Asia-Pacific USD-Bond Issuance Heads For Longest Hiatus in MonthTanya Angerer
Asian companies refrained from issuing U.S. dollar-denominated bonds for a fourth day as investors weighed the timing of a reduction in the Federal Reserve’s stimulus program.
The longest break in issuance since the five days through Nov. 14 comes as Treasuries snapped a three-day gain on speculation that a budget deal in Washington D.C. will make it easier for the Fed to reduce asset purchases. The spreads on dollar bonds for Asian companies dropped to 313.5 basis points more than Treasuries on Dec. 10, the lowest since March 15, according to JPMorgan Chase & Co. indexes.
Borrowers from China including Hong Kong account for 53.4 percent of offerings this year, up from 42.1 percent in 2012, according to data compiled by Bloomberg. That trend will continue, said Moody’s Investors Service.
“Firms in China continue to tap offshore funds because of low interest rates on U.S. dollar borrowing, expectations for continued RMB appreciation, diversification of investor base and bond currency, rising capital needs for their overseas acquisitions and expansions, and strong investor demand for Chinese corporate bonds,” Moody’s analysts Joe Morrison and Gary Lau said in a report today.
Most of the companies Moody’s covers in the Asia-Pacific region outside Japan and Australia should be able to successfully refinance domestic and cross-border bonds equivalent to a total $378 billion in the four years through 2017, according to the report. The amount of those bonds maturing next year in the region will peak at $108 billion, falling to an average $85 billion per year between 2015 and 2017, according to the Moody’s report.
Of the total debt due in China, 24 percent is offshore, with an average of $6 billion a year for high-yield companies, according to the report today. Of the top 10 issuers with the largest refinancing needs through 2017, five are from China and Hong Kong, Moody’s said. China National Petroleum Corp. has the most outstanding debt, at $40 billion, Moody’s said.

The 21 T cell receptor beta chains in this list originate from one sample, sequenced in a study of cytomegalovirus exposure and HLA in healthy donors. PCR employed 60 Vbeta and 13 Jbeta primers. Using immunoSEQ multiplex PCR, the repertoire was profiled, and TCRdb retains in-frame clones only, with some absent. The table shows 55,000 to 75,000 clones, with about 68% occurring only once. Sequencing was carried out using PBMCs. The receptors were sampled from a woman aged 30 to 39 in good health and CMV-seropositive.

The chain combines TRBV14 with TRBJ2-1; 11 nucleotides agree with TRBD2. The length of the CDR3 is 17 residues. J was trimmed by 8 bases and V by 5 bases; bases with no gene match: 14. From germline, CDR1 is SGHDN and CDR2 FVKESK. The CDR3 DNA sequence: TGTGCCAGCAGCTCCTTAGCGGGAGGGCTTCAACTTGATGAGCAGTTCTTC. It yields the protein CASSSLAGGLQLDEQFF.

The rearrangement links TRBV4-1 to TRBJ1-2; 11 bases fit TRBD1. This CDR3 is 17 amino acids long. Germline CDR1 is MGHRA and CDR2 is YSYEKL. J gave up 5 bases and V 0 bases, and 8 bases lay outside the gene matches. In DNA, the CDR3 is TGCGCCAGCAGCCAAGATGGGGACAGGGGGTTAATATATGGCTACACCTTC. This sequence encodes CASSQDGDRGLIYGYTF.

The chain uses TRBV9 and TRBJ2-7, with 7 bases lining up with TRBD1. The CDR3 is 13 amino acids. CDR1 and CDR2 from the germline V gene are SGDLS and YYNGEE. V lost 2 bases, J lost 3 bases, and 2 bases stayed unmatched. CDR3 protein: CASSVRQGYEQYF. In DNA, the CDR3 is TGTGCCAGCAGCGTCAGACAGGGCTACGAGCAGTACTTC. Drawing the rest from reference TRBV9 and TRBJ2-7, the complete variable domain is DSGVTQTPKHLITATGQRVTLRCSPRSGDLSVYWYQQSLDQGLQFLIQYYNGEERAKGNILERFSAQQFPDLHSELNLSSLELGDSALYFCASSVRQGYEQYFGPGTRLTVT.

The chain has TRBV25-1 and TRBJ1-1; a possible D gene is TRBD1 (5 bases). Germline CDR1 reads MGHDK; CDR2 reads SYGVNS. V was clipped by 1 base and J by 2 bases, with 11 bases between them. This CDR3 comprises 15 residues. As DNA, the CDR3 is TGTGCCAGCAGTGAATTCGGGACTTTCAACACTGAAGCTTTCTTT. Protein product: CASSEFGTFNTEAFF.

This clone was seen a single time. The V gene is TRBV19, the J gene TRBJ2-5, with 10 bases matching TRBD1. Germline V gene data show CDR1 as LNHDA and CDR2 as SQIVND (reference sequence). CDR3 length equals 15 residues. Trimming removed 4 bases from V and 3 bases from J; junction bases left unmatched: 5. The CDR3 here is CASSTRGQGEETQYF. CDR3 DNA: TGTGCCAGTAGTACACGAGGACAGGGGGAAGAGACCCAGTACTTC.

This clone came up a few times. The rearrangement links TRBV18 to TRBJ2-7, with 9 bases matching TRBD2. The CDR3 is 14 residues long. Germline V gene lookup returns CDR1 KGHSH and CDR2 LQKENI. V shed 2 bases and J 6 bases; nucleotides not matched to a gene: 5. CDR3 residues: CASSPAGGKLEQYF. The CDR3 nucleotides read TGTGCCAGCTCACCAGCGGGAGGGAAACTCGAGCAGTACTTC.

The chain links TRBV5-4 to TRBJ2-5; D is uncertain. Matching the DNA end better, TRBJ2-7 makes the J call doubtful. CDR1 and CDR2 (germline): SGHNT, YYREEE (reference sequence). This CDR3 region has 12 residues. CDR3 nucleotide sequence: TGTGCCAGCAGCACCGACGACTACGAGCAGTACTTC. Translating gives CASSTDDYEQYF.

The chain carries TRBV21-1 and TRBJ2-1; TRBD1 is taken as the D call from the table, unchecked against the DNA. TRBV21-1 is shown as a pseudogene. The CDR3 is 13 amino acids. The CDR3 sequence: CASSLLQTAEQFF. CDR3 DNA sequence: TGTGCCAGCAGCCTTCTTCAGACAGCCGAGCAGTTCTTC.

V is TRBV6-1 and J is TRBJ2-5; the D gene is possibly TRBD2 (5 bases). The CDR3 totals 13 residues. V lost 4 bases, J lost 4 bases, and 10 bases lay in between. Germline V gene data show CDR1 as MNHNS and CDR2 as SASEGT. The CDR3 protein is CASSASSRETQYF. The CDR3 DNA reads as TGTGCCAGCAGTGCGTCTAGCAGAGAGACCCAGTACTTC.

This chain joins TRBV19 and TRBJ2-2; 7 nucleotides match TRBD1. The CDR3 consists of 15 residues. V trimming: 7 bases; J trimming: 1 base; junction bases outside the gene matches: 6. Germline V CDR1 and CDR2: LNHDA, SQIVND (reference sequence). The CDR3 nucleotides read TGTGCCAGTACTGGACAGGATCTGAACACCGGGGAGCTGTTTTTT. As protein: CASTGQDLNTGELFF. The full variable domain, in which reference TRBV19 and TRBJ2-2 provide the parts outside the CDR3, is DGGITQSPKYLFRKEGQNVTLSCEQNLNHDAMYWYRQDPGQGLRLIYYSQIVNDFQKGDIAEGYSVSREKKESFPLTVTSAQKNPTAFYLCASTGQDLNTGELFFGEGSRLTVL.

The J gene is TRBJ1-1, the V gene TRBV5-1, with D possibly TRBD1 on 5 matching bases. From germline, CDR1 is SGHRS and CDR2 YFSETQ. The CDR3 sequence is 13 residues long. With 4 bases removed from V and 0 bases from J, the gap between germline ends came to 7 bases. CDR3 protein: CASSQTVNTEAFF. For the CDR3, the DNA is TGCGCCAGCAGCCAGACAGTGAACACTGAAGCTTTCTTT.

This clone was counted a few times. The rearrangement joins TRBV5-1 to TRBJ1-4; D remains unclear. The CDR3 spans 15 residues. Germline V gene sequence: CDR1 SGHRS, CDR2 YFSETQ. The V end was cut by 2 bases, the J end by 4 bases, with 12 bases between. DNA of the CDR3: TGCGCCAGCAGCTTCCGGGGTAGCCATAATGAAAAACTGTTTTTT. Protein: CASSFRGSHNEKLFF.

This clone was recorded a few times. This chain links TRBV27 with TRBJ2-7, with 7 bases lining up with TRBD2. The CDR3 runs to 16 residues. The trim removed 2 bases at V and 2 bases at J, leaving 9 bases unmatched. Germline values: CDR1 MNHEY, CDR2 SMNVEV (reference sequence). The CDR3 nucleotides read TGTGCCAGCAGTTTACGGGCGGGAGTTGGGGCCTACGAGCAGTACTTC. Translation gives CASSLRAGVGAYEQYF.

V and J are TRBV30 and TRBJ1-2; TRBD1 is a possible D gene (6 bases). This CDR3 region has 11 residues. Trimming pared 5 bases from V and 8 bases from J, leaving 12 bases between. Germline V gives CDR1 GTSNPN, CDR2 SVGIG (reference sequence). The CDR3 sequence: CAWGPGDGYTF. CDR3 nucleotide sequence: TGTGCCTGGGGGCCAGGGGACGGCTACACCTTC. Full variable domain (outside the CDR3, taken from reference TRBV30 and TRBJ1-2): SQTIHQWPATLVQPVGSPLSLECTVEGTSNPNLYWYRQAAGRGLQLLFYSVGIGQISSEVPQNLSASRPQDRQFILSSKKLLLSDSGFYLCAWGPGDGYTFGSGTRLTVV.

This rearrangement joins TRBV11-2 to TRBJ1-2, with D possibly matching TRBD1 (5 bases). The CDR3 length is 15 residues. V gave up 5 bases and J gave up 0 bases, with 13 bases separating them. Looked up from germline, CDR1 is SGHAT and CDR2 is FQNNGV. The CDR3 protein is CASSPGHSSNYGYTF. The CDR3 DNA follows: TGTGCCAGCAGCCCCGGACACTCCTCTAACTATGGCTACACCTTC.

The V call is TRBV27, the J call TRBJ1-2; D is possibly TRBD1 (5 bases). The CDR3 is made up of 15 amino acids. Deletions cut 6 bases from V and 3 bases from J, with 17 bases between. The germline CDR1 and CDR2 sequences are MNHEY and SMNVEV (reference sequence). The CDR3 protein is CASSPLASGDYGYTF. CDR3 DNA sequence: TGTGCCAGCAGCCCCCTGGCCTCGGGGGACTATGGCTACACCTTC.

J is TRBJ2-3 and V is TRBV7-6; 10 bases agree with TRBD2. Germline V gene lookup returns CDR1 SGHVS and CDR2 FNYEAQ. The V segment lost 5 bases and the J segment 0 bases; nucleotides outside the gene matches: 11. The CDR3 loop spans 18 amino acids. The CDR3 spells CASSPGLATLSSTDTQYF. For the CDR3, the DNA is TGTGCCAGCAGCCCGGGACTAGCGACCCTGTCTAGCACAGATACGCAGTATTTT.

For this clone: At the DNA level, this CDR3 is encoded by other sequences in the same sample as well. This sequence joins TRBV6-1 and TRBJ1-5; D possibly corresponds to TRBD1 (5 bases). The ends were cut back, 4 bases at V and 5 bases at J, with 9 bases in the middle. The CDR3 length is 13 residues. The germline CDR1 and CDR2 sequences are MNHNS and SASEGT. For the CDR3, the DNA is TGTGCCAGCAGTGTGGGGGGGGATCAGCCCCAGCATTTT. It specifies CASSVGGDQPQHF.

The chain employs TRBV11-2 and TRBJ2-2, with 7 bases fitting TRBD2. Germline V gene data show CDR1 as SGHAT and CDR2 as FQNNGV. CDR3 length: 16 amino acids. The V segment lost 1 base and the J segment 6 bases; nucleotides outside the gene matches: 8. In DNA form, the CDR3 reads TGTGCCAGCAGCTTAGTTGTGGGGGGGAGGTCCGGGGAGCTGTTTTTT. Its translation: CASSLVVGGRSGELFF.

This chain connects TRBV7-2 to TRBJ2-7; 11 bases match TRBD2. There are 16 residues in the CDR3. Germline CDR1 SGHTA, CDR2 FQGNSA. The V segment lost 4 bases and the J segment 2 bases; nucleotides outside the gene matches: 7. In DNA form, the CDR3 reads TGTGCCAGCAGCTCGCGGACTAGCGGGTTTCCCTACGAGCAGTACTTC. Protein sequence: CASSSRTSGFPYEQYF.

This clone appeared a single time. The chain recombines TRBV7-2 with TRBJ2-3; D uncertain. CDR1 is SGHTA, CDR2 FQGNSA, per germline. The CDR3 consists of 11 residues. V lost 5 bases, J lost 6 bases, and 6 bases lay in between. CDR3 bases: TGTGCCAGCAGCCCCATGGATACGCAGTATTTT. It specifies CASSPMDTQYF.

China State Shipbuilding Corp. on Dec. 5 issued an $800 million note, while Baoshan Iron & Steel Co., the nation’s largest-listed steelmaker, sold $500 million of debt. Pacnet Ltd., a Hong Kong-based owner of submarine telecommunications cables, sold a $350 million debenture. Dollar offerings almost tripled to $2.65 billion last week, the highest amount since the five days through Oct. 25, according to data compiled by Bloomberg.
The yield on AAA rated three-year Chinese local-currency bonds was 6.147 percent yesterday, near a record 6.245 percent struck on Nov. 28. A record 2.6 trillion yuan ($428 billion) of interest and principal on securities issued by non-financial companies must be repaid next year, 19 percent more than this year and the most since China International Capital Corp. began collecting the data in 2008.
The cost of insuring corporate bonds in Japan and Australia against non-payment increased, according to credit-default swap traders.
The Markit iTraxx Japan index rose 0.5 of a basis point to 72.3 basis points as of 9:16 a.m. in Tokyo, Citigroup Inc. prices show. The gauge, which has ranged from 74 to 148.1 this year, is poised for its first increase this week after dipping to the lowest in five years yesterday, according to data provider CMA.
The Markit iTraxx Australia index advanced 1 basis point to 103 as of 8:58 a.m. in Singapore, Westpac Banking Corp. prices show. The measure, which has ranged from 96.1 to 149.5 this year, is set to increase for a second consecutive day, according to CMA, which is owned by McGraw-Hill Cos. and compiles prices quoted by dealers in the private market.
The Markit iTraxx Asia index of 40 investment-grade borrowers outside Japan was little changed at 132 basis points as of 8:13 a.m. in Singapore, Australia & New Zealand Banking Group Ltd. prices show. The benchmark is poised for a 24.4 basis-point drop since Sept. 30, its biggest quarterly drop since the third quarter of 2012, CMA data show.
Credit-default swap indexes are benchmarks for insuring bonds against default and traders use them to speculate on credit quality. A drop signals improving perceptions of creditworthiness, while an increase suggests the opposite.
The swap contracts pay the buyer face value in exchange for the underlying securities if a borrower fails to meet its debt agreements.